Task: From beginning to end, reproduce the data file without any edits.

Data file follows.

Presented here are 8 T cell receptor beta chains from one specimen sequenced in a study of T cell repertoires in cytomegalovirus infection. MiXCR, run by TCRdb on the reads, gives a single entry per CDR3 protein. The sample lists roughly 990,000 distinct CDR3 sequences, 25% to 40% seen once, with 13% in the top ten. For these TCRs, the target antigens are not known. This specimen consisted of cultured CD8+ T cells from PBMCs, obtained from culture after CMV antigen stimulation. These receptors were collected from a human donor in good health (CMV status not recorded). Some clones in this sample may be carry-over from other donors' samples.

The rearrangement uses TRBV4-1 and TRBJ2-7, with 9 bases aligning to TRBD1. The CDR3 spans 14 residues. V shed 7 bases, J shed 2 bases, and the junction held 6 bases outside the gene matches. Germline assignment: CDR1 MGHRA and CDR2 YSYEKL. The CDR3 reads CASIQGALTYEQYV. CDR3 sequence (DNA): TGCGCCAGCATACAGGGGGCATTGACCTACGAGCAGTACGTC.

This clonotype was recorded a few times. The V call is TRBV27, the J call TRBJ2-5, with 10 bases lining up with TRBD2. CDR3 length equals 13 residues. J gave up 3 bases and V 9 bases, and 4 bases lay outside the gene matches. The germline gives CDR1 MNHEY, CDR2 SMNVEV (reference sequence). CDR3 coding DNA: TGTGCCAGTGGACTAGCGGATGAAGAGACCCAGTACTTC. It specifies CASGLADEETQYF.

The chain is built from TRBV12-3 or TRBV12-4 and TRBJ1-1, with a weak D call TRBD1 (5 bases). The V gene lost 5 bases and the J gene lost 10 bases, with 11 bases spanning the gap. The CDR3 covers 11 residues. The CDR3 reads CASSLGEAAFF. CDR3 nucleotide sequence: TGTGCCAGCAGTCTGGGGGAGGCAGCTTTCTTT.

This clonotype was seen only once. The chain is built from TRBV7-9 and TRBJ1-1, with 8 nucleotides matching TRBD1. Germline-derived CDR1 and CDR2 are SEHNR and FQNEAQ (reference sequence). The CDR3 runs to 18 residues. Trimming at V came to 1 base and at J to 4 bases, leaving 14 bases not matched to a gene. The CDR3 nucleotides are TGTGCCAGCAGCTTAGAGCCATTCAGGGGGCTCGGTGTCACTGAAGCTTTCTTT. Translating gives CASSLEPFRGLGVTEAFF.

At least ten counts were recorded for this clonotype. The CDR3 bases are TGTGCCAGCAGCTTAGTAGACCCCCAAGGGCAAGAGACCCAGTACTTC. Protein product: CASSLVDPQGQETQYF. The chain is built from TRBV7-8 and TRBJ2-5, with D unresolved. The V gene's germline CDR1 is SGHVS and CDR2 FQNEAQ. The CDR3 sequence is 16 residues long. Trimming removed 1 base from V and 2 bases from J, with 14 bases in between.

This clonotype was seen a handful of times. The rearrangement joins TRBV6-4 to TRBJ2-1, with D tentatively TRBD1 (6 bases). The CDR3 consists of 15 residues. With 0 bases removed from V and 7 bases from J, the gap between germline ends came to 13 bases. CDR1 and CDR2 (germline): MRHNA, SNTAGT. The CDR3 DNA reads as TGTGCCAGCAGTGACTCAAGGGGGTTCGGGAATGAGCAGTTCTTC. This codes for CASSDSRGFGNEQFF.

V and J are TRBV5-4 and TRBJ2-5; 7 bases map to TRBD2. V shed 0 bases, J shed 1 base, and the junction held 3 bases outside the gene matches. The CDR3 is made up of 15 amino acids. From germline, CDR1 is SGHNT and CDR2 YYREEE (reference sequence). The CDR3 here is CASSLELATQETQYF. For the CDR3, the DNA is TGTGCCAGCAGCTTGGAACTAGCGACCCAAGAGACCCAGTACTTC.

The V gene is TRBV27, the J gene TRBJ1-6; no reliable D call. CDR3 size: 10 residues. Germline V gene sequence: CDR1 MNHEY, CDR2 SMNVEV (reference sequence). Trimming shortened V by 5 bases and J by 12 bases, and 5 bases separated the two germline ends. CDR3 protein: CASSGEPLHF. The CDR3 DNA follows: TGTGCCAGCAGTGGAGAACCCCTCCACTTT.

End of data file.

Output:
Presented here are 8 T cell receptor beta chains from one specimen sequenced in a study of T cell repertoires in cytomegalovirus infection. MiXCR, run by TCRdb on the reads, gives a single entry per CDR3 protein. The sample lists roughly 990,000 distinct CDR3 sequences, 25% to 40% seen once, with 13% in the top ten. For these TCRs, the target antigens are not known. This specimen consisted of cultured CD8+ T cells from PBMCs, obtained from culture after CMV antigen stimulation. These receptors were collected from a human donor in good health (CMV status not recorded). Some clones in this sample may be carry-over from other donors' samples.

The rearrangement uses TRBV4-1 and TRBJ2-7, with 9 bases aligning to TRBD1. The CDR3 spans 14 residues. V shed 7 bases, J shed 2 bases, and the junction held 6 bases outside the gene matches. Germline assignment: CDR1 MGHRA and CDR2 YSYEKL. The CDR3 reads CASIQGALTYEQYV. CDR3 sequence (DNA): TGCGCCAGCATACAGGGGGCATTGACCTACGAGCAGTACGTC.

This clonotype was recorded a few times. The V call is TRBV27, the J call TRBJ2-5, with 10 bases lining up with TRBD2. CDR3 length equals 13 residues. J gave up 3 bases and V 9 bases, and 4 bases lay outside the gene matches. The germline gives CDR1 MNHEY, CDR2 SMNVEV (reference sequence). CDR3 coding DNA: TGTGCCAGTGGACTAGCGGATGAAGAGACCCAGTACTTC. It specifies CASGLADEETQYF.

The chain is built from TRBV12-3 or TRBV12-4 and TRBJ1-1, with a weak D call TRBD1 (5 bases). The V gene lost 5 bases and the J gene lost 10 bases, with 11 bases spanning the gap. The CDR3 covers 11 residues. The CDR3 reads CASSLGEAAFF. CDR3 nucleotide sequence: TGTGCCAGCAGTCTGGGGGAGGCAGCTTTCTTT.

This clonotype was seen only once. The chain is built from TRBV7-9 and TRBJ1-1, with 8 nucleotides matching TRBD1. Germline-derived CDR1 and CDR2 are SEHNR and FQNEAQ (reference sequence). The CDR3 runs to 18 residues. Trimming at V came to 1 base and at J to 4 bases, leaving 14 bases not matched to a gene. The CDR3 nucleotides are TGTGCCAGCAGCTTAGAGCCATTCAGGGGGCTCGGTGTCACTGAAGCTTTCTTT. Translating gives CASSLEPFRGLGVTEAFF.

At least ten counts were recorded for this clonotype. The CDR3 bases are TGTGCCAGCAGCTTAGTAGACCCCCAAGGGCAAGAGACCCAGTACTTC. Protein product: CASSLVDPQGQETQYF. The chain is built from TRBV7-8 and TRBJ2-5, with D unresolved. The V gene's germline CDR1 is SGHVS and CDR2 FQNEAQ. The CDR3 sequence is 16 residues long. Trimming removed 1 base from V and 2 bases from J, with 14 bases in between.

This clonotype was seen a handful of times. The rearrangement joins TRBV6-4 to TRBJ2-1, with D tentatively TRBD1 (6 bases). The CDR3 consists of 15 residues. With 0 bases removed from V and 7 bases from J, the gap between germline ends came to 13 bases. CDR1 and CDR2 (germline): MRHNA, SNTAGT. The CDR3 DNA reads as TGTGCCAGCAGTGACTCAAGGGGGTTCGGGAATGAGCAGTTCTTC. This codes for CASSDSRGFGNEQFF.

V and J are TRBV5-4 and TRBJ2-5; 7 bases map to TRBD2. V shed 0 bases, J shed 1 base, and the junction held 3 bases outside the gene matches. The CDR3 is made up of 15 amino acids. From germline, CDR1 is SGHNT and CDR2 YYREEE (reference sequence). The CDR3 here is CASSLELATQETQYF. For the CDR3, the DNA is TGTGCCAGCAGCTTGGAACTAGCGACCCAAGAGACCCAGTACTTC.

The V gene is TRBV27, the J gene TRBJ1-6; no reliable D call. CDR3 size: 10 residues. Germline V gene sequence: CDR1 MNHEY, CDR2 SMNVEV (reference sequence). Trimming shortened V by 5 bases and J by 12 bases, and 5 bases separated the two germline ends. CDR3 protein: CASSGEPLHF. The CDR3 DNA follows: TGTGCCAGCAGTGGAGAACCCCTCCACTTT.